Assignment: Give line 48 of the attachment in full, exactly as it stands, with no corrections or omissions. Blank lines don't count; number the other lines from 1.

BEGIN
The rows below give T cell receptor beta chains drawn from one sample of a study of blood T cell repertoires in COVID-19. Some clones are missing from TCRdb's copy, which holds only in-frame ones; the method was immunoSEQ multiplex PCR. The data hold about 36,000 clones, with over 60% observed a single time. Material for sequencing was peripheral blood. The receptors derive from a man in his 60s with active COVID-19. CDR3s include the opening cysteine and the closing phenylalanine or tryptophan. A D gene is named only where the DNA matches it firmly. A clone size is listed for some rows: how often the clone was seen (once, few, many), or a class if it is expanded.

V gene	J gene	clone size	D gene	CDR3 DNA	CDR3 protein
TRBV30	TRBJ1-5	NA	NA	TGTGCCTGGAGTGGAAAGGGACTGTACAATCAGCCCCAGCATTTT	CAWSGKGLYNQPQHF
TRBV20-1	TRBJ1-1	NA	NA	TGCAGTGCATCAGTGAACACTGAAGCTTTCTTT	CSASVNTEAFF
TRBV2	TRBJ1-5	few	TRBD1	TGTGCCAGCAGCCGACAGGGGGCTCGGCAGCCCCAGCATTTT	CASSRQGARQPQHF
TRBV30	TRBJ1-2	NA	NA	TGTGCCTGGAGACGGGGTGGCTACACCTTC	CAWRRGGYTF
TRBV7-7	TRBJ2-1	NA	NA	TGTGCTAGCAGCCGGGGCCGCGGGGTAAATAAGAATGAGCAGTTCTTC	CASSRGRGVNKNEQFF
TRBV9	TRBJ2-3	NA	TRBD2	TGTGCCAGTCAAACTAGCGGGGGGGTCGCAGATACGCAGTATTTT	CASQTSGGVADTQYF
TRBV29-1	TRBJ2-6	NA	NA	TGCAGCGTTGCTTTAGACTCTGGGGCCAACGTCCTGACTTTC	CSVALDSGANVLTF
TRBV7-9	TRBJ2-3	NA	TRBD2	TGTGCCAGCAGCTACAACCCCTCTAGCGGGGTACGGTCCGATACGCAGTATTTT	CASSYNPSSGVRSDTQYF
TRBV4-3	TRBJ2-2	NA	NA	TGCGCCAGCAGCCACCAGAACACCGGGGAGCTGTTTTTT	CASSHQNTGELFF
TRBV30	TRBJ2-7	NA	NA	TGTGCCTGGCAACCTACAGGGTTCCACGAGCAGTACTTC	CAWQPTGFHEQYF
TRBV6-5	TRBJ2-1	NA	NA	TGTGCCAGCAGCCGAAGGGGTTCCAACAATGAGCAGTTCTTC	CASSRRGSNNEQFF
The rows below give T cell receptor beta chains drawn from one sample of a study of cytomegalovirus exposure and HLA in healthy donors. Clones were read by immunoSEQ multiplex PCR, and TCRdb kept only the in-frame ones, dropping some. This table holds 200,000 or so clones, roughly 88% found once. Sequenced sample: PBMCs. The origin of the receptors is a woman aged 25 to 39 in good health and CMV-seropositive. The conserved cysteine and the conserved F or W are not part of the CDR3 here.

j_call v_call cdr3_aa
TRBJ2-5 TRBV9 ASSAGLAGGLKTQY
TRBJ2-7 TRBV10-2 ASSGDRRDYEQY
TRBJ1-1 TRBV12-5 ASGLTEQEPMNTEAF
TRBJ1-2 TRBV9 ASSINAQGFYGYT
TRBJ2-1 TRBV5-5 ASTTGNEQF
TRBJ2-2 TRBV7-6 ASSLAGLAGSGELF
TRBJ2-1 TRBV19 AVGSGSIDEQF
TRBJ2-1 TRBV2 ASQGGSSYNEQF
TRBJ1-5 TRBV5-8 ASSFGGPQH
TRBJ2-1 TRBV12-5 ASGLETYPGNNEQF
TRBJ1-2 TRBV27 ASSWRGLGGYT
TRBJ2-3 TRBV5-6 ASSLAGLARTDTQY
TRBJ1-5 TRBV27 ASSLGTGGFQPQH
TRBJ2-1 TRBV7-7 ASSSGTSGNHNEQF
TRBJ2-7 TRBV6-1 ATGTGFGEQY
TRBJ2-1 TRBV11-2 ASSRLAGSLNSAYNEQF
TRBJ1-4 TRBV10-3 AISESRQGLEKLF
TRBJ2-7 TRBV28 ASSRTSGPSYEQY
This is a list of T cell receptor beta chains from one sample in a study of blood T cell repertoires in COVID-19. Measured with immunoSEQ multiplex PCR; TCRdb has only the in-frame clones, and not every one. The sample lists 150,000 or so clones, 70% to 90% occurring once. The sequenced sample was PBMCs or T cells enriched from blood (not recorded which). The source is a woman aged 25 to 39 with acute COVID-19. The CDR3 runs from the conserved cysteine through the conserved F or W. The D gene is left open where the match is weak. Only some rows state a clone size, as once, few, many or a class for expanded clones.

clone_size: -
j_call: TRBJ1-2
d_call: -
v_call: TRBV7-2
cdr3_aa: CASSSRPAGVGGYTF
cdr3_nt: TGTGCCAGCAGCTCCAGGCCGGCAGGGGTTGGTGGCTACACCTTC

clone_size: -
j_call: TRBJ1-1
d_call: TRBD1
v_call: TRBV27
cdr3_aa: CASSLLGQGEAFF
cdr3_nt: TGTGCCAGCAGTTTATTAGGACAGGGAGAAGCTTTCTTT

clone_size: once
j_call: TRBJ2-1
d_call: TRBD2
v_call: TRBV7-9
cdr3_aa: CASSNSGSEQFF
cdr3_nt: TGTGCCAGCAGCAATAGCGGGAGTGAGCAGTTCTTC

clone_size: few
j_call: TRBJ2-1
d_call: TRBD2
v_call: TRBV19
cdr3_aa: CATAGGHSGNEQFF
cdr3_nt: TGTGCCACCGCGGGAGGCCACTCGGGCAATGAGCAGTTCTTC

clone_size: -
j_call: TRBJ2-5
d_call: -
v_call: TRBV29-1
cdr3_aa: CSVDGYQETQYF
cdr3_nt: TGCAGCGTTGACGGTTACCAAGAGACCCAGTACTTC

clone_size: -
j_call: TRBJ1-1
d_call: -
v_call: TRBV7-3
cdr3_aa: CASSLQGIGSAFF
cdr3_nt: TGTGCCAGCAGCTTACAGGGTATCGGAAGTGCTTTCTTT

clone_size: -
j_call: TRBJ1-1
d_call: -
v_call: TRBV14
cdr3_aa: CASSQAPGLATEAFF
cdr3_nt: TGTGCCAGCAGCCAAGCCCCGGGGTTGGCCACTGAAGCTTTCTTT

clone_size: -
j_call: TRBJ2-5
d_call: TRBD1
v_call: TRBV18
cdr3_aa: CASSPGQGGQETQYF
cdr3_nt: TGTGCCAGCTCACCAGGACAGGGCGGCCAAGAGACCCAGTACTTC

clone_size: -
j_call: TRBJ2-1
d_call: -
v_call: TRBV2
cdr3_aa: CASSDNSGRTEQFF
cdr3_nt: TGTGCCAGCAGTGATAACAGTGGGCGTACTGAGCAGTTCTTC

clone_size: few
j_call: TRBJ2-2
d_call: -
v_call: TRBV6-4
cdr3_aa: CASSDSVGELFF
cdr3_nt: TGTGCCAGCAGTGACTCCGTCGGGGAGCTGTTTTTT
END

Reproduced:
j_call: TRBJ2-1